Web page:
Working as a teacher, mental health practitioner or administrator, there are times when negative, adverse events at work (and at home) can lead you to experience a range of negative emotions such as anger, anxiety or feeling down. While these negative emotions are normal and understandable, when you become emotionally tense (especially when you are not aware of your emotional state), not only is your overall social-emotional wellbeing impaired, but your ability to think clearly, solve problems, and continue to perform at a high level of professional effectiveness is greatly reduced.
A key personal capability we all need to handle our emotions when the going gets tough is “resilience”. No matter how skilled you are in classroom management, in the design of behaviour intervention plans, in leading or working on teams, and, more generally, in managing the various aspects of your job, without resilience, the ability to deliver your abundant professional skills is challenged.
When faced with challenging situations including change as well as when you are confronted with difficult situations and people, being resilient means:
- being aware of your negative emotions (anxiety, anger, feeling down) including your degree of upset
- being able to prevent yourself from getting extremely upset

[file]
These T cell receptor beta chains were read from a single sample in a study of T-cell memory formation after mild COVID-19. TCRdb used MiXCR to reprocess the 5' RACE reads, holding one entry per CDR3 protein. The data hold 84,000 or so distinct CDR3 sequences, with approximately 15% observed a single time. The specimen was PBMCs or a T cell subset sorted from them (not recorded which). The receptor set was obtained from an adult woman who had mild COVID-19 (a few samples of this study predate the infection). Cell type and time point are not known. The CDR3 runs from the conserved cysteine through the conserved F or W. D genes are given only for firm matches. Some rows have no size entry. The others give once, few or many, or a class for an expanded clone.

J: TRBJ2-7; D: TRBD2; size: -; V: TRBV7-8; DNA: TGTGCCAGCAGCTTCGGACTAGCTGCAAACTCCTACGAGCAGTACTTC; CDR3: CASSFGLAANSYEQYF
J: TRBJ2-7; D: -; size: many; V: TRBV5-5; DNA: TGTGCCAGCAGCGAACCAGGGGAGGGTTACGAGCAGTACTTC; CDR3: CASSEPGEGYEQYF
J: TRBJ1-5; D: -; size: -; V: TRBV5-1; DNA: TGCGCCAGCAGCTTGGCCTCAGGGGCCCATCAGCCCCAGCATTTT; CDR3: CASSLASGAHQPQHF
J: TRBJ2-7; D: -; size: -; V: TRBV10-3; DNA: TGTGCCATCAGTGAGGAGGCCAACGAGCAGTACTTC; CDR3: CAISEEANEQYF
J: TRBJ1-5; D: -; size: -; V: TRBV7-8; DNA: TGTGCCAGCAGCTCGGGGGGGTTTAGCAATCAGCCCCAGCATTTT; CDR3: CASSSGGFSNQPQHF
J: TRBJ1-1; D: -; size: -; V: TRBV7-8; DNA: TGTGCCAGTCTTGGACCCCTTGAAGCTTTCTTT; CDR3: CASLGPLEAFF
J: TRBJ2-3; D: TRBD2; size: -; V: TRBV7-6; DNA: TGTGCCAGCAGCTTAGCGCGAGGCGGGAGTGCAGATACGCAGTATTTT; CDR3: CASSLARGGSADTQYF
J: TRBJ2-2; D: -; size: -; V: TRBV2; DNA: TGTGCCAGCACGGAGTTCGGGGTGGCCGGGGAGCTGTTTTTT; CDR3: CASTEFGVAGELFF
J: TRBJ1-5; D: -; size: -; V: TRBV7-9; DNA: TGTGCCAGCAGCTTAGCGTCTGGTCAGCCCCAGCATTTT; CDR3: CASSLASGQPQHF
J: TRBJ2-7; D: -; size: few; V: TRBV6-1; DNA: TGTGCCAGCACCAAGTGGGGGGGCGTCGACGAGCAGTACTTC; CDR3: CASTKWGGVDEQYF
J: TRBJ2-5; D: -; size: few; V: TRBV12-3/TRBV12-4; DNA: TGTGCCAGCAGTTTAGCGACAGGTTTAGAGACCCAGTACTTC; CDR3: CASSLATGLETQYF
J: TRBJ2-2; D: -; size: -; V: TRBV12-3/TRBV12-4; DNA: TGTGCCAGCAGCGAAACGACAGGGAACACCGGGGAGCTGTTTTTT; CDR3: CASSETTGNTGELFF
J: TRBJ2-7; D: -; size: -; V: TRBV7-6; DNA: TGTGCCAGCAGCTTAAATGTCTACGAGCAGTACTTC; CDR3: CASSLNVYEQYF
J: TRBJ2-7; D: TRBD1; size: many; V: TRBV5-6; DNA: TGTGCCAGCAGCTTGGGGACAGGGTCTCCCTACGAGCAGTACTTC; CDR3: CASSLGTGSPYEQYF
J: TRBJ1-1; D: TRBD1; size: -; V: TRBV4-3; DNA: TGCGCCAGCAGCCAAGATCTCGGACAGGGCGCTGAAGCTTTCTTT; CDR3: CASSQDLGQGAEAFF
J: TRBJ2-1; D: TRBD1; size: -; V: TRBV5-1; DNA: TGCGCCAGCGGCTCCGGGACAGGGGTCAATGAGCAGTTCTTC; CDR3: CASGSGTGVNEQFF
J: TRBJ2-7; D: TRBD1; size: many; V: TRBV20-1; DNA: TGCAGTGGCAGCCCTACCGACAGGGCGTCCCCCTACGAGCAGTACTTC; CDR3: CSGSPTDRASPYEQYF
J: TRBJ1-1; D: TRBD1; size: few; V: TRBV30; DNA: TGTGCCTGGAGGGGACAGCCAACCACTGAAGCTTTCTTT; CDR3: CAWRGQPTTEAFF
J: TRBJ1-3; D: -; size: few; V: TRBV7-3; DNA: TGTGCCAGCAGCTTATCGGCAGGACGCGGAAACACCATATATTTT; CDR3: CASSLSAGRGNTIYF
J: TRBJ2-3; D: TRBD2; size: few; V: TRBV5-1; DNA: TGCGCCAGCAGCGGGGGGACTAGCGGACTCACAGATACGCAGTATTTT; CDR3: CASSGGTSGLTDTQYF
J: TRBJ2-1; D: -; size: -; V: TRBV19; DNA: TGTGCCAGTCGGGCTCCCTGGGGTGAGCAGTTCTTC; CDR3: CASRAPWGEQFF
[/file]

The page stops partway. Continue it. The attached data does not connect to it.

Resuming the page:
- when you get extremely upset, being able to control your behaviour so that you do not behave
- aggressively or withdraw from others at inappropriate times
- when you are very upset, knowing how to think and what to do to calm down within a reasonable period of time, and
- bouncing back to work and being with others.
By helping you maintain control of your negative emotions, resilience helps you to think, feel and behave in positive ways in order to overcome difficulty and move on.
A resilient mindset consists of a variety of rational beliefs such as self-acceptance and high frustration tolerance, and coping skills, such as asserting yourself, managing your time, relaxing and finding someone to talk to. It can help you to stay calm as well as eliminate the adversity you are facing at the time. Resilience also involves using your personal capabilities of confidence, persistence, organisation and getting along to take positive actions when confronted with challenging and difficult situations and people.
Resilience is not about eliminating emotions totally. It is about empowering you so that you feel you have some control over your emotional response to adverse situations.
My own recent research into the personal capabilities of educators throughout Australia, England, and the United States, has yielded some interesting findings. While educators as a group tend to have strong getting along capabilities, are extremely persistent and are generally organised, they indicate that they need to develop their confidence and resilience.
Resilient, highly effective educational leaders are those who ¾ when faced with challenges, difficulties and constant change ¾ use their inner strengths to think, feel and behave in strong, positive and resilient ways rather than reacting negatively. Their actions and words make a large difference not only to the learning and well-being of students, but also to the morale, wellbeing and productivity of all those in their school community.